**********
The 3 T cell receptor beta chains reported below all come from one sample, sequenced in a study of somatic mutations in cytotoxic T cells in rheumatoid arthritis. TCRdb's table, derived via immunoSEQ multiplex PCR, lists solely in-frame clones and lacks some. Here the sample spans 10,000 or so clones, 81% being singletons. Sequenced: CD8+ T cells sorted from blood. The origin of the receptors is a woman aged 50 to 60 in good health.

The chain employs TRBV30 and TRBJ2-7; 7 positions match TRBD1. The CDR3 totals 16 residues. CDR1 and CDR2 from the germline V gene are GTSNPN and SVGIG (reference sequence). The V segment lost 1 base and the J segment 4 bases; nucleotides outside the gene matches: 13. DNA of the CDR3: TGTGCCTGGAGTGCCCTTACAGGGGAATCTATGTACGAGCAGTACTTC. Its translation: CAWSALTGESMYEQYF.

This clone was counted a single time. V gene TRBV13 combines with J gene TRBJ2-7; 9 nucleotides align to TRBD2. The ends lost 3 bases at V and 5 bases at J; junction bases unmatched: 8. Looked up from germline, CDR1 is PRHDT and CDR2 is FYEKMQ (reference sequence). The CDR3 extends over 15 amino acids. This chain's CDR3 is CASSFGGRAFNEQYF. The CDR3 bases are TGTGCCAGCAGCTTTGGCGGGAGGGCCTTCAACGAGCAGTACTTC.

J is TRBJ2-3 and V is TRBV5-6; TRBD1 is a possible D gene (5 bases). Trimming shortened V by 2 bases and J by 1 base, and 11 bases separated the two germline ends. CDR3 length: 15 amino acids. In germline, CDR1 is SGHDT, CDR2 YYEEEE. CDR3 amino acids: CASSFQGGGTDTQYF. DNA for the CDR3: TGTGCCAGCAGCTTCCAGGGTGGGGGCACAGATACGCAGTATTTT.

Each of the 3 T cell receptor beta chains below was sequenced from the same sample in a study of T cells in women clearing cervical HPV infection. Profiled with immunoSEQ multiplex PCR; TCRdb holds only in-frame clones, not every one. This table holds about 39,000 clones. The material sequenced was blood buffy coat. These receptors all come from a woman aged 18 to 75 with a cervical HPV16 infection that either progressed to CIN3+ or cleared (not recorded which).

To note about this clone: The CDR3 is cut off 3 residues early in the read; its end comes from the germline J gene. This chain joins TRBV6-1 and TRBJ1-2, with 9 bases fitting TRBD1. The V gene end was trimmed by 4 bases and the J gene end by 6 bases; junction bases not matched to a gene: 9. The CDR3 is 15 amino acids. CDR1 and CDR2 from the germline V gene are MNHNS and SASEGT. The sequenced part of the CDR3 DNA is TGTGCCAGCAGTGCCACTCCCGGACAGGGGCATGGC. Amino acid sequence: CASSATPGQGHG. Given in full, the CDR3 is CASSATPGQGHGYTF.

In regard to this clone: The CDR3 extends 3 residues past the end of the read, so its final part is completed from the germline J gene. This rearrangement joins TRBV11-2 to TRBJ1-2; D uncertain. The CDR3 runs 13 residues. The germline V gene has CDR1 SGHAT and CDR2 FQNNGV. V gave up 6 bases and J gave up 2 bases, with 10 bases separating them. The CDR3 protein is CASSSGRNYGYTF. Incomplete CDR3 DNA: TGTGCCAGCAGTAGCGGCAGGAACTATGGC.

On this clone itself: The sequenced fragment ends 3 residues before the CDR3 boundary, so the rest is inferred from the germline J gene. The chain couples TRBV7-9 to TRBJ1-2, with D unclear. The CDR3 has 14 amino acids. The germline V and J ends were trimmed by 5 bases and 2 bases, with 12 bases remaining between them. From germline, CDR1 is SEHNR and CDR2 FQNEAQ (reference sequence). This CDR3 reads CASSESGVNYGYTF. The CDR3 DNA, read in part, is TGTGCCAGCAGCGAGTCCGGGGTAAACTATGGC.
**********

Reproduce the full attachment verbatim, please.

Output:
The 3 T cell receptor beta chains reported below all come from one sample, sequenced in a study of somatic mutations in cytotoxic T cells in rheumatoid arthritis. TCRdb's table, derived via immunoSEQ multiplex PCR, lists solely in-frame clones and lacks some. Here the sample spans 10,000 or so clones, 81% being singletons. Sequenced: CD8+ T cells sorted from blood. The origin of the receptors is a woman aged 50 to 60 in good health.

The chain employs TRBV30 and TRBJ2-7; 7 positions match TRBD1. The CDR3 totals 16 residues. CDR1 and CDR2 from the germline V gene are GTSNPN and SVGIG (reference sequence). The V segment lost 1 base and the J segment 4 bases; nucleotides outside the gene matches: 13. DNA of the CDR3: TGTGCCTGGAGTGCCCTTACAGGGGAATCTATGTACGAGCAGTACTTC. Its translation: CAWSALTGESMYEQYF.

This clone was counted a single time. V gene TRBV13 combines with J gene TRBJ2-7; 9 nucleotides align to TRBD2. The ends lost 3 bases at V and 5 bases at J; junction bases unmatched: 8. Looked up from germline, CDR1 is PRHDT and CDR2 is FYEKMQ (reference sequence). The CDR3 extends over 15 amino acids. This chain's CDR3 is CASSFGGRAFNEQYF. The CDR3 bases are TGTGCCAGCAGCTTTGGCGGGAGGGCCTTCAACGAGCAGTACTTC.

J is TRBJ2-3 and V is TRBV5-6; TRBD1 is a possible D gene (5 bases). Trimming shortened V by 2 bases and J by 1 base, and 11 bases separated the two germline ends. CDR3 length: 15 amino acids. In germline, CDR1 is SGHDT, CDR2 YYEEEE. CDR3 amino acids: CASSFQGGGTDTQYF. DNA for the CDR3: TGTGCCAGCAGCTTCCAGGGTGGGGGCACAGATACGCAGTATTTT.

Each of the 3 T cell receptor beta chains below was sequenced from the same sample in a study of T cells in women clearing cervical HPV infection. Profiled with immunoSEQ multiplex PCR; TCRdb holds only in-frame clones, not every one. This table holds about 39,000 clones. The material sequenced was blood buffy coat. These receptors all come from a woman aged 18 to 75 with a cervical HPV16 infection that either progressed to CIN3+ or cleared (not recorded which).

To note about this clone: The CDR3 is cut off 3 residues early in the read; its end comes from the germline J gene. This chain joins TRBV6-1 and TRBJ1-2, with 9 bases fitting TRBD1. The V gene end was trimmed by 4 bases and the J gene end by 6 bases; junction bases not matched to a gene: 9. The CDR3 is 15 amino acids. CDR1 and CDR2 from the germline V gene are MNHNS and SASEGT. The sequenced part of the CDR3 DNA is TGTGCCAGCAGTGCCACTCCCGGACAGGGGCATGGC. Amino acid sequence: CASSATPGQGHG. Given in full, the CDR3 is CASSATPGQGHGYTF.

In regard to this clone: The CDR3 extends 3 residues past the end of the read, so its final part is completed from the germline J gene. This rearrangement joins TRBV11-2 to TRBJ1-2; D uncertain. The CDR3 runs 13 residues. The germline V gene has CDR1 SGHAT and CDR2 FQNNGV. V gave up 6 bases and J gave up 2 bases, with 10 bases separating them. The CDR3 protein is CASSSGRNYGYTF. Incomplete CDR3 DNA: TGTGCCAGCAGTAGCGGCAGGAACTATGGC.

On this clone itself: The sequenced fragment ends 3 residues before the CDR3 boundary, so the rest is inferred from the germline J gene. The chain couples TRBV7-9 to TRBJ1-2, with D unclear. The CDR3 has 14 amino acids. The germline V and J ends were trimmed by 5 bases and 2 bases, with 12 bases remaining between them. From germline, CDR1 is SEHNR and CDR2 FQNEAQ (reference sequence). This CDR3 reads CASSESGVNYGYTF. The CDR3 DNA, read in part, is TGTGCCAGCAGCGAGTCCGGGGTAAACTATGGC.